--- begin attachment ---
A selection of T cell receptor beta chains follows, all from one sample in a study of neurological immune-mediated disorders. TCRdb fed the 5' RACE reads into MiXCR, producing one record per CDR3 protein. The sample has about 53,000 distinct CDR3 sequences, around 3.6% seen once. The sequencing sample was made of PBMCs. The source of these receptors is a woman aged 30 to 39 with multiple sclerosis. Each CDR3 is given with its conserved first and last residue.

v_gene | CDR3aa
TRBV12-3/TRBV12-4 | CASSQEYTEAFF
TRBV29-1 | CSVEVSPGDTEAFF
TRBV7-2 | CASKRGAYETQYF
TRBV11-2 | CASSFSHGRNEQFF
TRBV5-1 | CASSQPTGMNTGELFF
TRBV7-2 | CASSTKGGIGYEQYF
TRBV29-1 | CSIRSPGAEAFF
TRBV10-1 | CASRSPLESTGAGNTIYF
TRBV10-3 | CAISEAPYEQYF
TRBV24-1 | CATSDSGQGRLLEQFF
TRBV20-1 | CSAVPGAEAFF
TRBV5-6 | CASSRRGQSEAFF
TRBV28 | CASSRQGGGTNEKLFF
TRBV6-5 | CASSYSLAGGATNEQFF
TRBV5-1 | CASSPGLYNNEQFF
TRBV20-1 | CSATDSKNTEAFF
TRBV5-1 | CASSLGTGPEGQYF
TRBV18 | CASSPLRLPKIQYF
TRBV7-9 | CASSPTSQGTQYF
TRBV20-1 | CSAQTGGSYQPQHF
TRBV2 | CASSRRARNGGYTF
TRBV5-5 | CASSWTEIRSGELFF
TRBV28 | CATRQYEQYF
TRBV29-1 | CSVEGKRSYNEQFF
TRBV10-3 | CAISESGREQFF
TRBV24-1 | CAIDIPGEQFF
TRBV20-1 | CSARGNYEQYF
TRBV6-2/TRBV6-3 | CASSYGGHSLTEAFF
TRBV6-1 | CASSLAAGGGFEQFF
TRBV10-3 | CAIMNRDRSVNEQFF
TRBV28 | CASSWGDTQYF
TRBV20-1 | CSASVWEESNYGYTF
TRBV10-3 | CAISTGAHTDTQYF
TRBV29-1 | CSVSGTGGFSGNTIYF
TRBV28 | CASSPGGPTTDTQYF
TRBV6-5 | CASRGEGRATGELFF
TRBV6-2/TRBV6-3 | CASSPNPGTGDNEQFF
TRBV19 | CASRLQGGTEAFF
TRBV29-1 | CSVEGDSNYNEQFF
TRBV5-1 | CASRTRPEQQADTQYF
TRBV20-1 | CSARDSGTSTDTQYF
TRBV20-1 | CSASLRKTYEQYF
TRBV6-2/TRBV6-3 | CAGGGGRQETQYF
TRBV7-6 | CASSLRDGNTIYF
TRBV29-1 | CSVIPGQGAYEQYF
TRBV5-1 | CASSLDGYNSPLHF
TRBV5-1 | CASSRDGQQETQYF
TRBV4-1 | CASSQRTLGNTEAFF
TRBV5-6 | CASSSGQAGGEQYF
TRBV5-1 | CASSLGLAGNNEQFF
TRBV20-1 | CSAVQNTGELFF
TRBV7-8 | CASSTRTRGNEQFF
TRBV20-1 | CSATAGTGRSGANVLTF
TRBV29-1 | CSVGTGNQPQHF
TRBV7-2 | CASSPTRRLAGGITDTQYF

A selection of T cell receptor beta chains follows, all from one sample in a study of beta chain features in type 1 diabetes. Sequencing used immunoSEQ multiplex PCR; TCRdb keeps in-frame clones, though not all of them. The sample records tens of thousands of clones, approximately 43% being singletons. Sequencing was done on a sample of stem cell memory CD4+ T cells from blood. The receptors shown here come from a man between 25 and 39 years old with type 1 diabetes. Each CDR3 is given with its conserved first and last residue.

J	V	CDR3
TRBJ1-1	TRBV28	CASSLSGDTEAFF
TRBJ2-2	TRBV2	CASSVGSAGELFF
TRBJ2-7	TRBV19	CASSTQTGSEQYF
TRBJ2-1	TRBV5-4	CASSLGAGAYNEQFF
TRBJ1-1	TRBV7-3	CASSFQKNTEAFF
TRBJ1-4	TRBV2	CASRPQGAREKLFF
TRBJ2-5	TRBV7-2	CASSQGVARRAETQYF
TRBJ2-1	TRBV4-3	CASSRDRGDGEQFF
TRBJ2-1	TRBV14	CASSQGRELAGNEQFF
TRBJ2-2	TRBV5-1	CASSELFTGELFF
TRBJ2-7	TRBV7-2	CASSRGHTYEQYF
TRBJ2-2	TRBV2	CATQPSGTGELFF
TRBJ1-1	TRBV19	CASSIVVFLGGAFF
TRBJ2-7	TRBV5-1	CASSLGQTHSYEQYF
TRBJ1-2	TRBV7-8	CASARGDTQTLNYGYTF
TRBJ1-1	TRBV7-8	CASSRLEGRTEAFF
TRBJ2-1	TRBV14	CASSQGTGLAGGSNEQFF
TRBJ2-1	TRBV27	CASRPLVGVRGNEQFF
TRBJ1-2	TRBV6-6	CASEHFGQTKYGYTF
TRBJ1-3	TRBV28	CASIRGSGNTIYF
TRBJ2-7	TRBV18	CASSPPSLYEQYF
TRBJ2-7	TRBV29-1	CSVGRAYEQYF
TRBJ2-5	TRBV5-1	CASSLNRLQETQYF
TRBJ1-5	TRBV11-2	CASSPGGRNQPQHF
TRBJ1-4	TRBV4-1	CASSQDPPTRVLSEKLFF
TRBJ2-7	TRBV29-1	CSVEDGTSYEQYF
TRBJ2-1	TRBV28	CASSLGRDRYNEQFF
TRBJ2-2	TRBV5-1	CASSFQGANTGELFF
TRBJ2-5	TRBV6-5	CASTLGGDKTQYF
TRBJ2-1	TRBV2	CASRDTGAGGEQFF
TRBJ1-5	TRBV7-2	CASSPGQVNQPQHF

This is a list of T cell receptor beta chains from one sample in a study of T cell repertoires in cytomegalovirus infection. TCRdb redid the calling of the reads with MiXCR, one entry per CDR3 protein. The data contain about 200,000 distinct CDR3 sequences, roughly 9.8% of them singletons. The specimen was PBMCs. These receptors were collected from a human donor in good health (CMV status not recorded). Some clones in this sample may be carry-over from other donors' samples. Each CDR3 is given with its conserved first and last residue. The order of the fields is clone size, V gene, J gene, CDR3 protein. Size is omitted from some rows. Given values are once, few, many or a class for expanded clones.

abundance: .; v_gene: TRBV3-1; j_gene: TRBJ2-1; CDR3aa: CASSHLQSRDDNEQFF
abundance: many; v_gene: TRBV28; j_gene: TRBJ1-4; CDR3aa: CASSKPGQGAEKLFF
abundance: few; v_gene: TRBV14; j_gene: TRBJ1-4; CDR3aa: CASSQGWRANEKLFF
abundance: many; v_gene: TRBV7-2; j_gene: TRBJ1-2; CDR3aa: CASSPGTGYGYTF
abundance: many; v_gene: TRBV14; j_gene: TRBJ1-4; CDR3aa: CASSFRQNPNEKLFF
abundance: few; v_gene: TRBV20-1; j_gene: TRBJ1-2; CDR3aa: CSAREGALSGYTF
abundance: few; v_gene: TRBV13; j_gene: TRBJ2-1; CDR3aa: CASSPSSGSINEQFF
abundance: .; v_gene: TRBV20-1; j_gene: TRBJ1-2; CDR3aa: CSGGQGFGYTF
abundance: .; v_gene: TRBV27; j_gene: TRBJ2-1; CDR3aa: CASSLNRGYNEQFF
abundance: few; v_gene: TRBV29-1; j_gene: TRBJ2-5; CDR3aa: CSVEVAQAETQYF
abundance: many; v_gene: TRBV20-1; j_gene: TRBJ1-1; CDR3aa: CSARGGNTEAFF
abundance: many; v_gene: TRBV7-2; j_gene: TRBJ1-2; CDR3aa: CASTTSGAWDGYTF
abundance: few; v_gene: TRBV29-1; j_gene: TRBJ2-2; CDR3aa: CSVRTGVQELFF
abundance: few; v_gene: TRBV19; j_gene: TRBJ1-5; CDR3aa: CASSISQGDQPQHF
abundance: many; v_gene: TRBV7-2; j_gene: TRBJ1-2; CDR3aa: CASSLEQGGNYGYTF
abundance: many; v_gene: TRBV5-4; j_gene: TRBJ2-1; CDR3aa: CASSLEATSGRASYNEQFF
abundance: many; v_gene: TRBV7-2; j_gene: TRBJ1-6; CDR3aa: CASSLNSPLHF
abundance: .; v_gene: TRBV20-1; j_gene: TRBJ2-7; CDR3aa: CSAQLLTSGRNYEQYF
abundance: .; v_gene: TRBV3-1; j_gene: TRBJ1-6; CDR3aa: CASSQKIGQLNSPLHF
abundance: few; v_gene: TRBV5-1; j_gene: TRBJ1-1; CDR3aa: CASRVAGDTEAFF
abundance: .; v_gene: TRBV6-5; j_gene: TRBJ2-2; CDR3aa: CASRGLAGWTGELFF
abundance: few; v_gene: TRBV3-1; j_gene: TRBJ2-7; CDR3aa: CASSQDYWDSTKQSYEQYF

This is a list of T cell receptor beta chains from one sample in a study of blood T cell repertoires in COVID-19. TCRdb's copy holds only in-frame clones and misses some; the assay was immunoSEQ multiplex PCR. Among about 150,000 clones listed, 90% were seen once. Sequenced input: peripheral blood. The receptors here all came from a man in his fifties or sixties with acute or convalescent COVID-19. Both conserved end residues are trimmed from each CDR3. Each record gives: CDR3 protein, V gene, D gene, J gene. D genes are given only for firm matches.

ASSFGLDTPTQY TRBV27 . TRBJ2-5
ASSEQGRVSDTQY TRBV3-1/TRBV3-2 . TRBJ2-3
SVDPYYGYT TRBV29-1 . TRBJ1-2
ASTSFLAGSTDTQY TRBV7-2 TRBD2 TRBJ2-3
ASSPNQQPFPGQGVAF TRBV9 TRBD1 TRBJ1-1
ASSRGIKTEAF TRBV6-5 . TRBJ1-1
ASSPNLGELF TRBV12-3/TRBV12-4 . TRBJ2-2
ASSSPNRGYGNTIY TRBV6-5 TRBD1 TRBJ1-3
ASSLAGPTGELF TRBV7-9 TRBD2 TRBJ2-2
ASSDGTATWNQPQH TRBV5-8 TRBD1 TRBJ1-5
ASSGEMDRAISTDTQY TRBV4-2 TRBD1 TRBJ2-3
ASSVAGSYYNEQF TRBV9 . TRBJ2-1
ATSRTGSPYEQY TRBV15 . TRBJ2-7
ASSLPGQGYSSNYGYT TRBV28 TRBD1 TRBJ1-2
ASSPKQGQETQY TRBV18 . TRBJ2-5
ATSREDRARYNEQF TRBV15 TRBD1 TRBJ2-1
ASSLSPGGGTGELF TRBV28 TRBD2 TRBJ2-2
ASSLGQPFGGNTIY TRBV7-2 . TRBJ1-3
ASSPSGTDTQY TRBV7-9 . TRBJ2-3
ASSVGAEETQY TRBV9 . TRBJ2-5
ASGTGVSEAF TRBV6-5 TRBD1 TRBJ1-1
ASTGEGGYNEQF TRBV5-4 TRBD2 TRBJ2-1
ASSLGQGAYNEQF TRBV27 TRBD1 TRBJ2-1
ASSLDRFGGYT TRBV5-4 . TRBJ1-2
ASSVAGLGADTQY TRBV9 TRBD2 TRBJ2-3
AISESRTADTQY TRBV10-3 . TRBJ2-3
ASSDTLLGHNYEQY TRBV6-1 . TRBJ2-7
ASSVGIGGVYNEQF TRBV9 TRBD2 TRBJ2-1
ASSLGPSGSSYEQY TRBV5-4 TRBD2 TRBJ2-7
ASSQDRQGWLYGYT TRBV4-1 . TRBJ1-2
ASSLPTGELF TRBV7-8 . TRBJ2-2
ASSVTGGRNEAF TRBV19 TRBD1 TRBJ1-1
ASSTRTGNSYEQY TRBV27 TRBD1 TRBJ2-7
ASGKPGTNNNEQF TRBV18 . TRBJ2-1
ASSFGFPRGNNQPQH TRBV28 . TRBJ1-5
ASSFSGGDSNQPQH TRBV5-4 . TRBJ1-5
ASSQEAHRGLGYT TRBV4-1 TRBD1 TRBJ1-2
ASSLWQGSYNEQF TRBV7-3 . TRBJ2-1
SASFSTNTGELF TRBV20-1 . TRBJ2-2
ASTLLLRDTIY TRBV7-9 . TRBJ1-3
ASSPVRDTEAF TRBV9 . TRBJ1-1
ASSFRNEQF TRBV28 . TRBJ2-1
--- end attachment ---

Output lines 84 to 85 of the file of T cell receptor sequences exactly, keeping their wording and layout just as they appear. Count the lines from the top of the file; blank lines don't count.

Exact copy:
TRBJ1-4	TRBV4-1	CASSQDPPTRVLSEKLFF
TRBJ2-7	TRBV29-1	CSVEDGTSYEQYF